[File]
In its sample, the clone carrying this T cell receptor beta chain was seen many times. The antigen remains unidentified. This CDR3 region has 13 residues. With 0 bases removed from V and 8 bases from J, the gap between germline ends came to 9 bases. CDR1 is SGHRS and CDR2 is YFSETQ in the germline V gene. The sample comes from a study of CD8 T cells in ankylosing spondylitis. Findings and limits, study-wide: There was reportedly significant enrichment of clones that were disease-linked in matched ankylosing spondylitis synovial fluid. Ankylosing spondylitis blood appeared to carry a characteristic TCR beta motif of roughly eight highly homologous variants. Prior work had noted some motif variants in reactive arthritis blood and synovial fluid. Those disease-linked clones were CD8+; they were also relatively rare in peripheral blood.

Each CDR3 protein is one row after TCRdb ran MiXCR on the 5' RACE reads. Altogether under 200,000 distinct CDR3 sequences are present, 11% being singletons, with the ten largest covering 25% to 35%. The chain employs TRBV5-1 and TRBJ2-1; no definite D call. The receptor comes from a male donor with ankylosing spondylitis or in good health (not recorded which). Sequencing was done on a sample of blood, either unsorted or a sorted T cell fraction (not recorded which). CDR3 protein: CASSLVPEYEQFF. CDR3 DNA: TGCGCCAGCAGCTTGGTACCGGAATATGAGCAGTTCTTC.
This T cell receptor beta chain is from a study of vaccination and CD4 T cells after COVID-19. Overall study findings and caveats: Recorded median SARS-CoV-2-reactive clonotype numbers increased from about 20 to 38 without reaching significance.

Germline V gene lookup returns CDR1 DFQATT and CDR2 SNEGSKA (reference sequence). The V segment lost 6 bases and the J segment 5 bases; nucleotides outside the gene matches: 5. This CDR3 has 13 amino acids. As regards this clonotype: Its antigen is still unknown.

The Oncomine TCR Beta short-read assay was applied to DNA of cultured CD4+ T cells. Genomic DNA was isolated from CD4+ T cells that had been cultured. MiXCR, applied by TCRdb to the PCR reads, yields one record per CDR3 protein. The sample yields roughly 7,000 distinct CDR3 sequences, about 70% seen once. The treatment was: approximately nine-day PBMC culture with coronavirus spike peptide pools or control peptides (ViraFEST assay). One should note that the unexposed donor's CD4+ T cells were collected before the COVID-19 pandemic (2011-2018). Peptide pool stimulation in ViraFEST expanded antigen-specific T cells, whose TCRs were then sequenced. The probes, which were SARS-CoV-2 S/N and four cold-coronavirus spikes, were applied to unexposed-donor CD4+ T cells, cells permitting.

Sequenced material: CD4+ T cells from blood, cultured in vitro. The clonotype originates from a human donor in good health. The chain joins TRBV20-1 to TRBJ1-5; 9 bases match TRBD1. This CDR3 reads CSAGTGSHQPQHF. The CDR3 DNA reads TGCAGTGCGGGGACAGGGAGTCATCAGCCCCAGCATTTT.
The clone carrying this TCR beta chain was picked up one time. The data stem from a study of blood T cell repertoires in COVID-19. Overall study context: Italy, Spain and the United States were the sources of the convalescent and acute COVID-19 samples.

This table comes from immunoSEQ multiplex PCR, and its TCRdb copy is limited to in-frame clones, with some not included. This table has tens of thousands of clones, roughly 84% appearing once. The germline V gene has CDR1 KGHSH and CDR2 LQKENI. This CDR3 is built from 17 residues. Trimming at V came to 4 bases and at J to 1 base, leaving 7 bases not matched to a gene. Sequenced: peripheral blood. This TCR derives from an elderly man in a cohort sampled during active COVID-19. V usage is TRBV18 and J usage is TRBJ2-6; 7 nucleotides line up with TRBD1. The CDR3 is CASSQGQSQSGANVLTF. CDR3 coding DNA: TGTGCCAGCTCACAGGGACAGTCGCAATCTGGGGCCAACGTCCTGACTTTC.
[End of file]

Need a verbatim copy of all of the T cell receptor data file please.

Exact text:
In its sample, the clone carrying this T cell receptor beta chain was seen many times. The antigen remains unidentified. This CDR3 region has 13 residues. With 0 bases removed from V and 8 bases from J, the gap between germline ends came to 9 bases. CDR1 is SGHRS and CDR2 is YFSETQ in the germline V gene. The sample comes from a study of CD8 T cells in ankylosing spondylitis. Findings and limits, study-wide: There was reportedly significant enrichment of clones that were disease-linked in matched ankylosing spondylitis synovial fluid. Ankylosing spondylitis blood appeared to carry a characteristic TCR beta motif of roughly eight highly homologous variants. Prior work had noted some motif variants in reactive arthritis blood and synovial fluid. Those disease-linked clones were CD8+; they were also relatively rare in peripheral blood.

Each CDR3 protein is one row after TCRdb ran MiXCR on the 5' RACE reads. Altogether under 200,000 distinct CDR3 sequences are present, 11% being singletons, with the ten largest covering 25% to 35%. The chain employs TRBV5-1 and TRBJ2-1; no definite D call. The receptor comes from a male donor with ankylosing spondylitis or in good health (not recorded which). Sequencing was done on a sample of blood, either unsorted or a sorted T cell fraction (not recorded which). CDR3 protein: CASSLVPEYEQFF. CDR3 DNA: TGCGCCAGCAGCTTGGTACCGGAATATGAGCAGTTCTTC.
This T cell receptor beta chain is from a study of vaccination and CD4 T cells after COVID-19. Overall study findings and caveats: Recorded median SARS-CoV-2-reactive clonotype numbers increased from about 20 to 38 without reaching significance.

Germline V gene lookup returns CDR1 DFQATT and CDR2 SNEGSKA (reference sequence). The V segment lost 6 bases and the J segment 5 bases; nucleotides outside the gene matches: 5. This CDR3 has 13 amino acids. As regards this clonotype: Its antigen is still unknown.

The Oncomine TCR Beta short-read assay was applied to DNA of cultured CD4+ T cells. Genomic DNA was isolated from CD4+ T cells that had been cultured. MiXCR, applied by TCRdb to the PCR reads, yields one record per CDR3 protein. The sample yields roughly 7,000 distinct CDR3 sequences, about 70% seen once. The treatment was: approximately nine-day PBMC culture with coronavirus spike peptide pools or control peptides (ViraFEST assay). One should note that the unexposed donor's CD4+ T cells were collected before the COVID-19 pandemic (2011-2018). Peptide pool stimulation in ViraFEST expanded antigen-specific T cells, whose TCRs were then sequenced. The probes, which were SARS-CoV-2 S/N and four cold-coronavirus spikes, were applied to unexposed-donor CD4+ T cells, cells permitting.

Sequenced material: CD4+ T cells from blood, cultured in vitro. The clonotype originates from a human donor in good health. The chain joins TRBV20-1 to TRBJ1-5; 9 bases match TRBD1. This CDR3 reads CSAGTGSHQPQHF. The CDR3 DNA reads TGCAGTGCGGGGACAGGGAGTCATCAGCCCCAGCATTTT.
The clone carrying this TCR beta chain was picked up one time. The data stem from a study of blood T cell repertoires in COVID-19. Overall study context: Italy, Spain and the United States were the sources of the convalescent and acute COVID-19 samples.

This table comes from immunoSEQ multiplex PCR, and its TCRdb copy is limited to in-frame clones, with some not included. This table has tens of thousands of clones, roughly 84% appearing once. The germline V gene has CDR1 KGHSH and CDR2 LQKENI. This CDR3 is built from 17 residues. Trimming at V came to 4 bases and at J to 1 base, leaving 7 bases not matched to a gene. Sequenced: peripheral blood. This TCR derives from an elderly man in a cohort sampled during active COVID-19. V usage is TRBV18 and J usage is TRBJ2-6; 7 nucleotides line up with TRBD1. The CDR3 is CASSQGQSQSGANVLTF. CDR3 coding DNA: TGTGCCAGCTCACAGGGACAGTCGCAATCTGGGGCCAACGTCCTGACTTTC.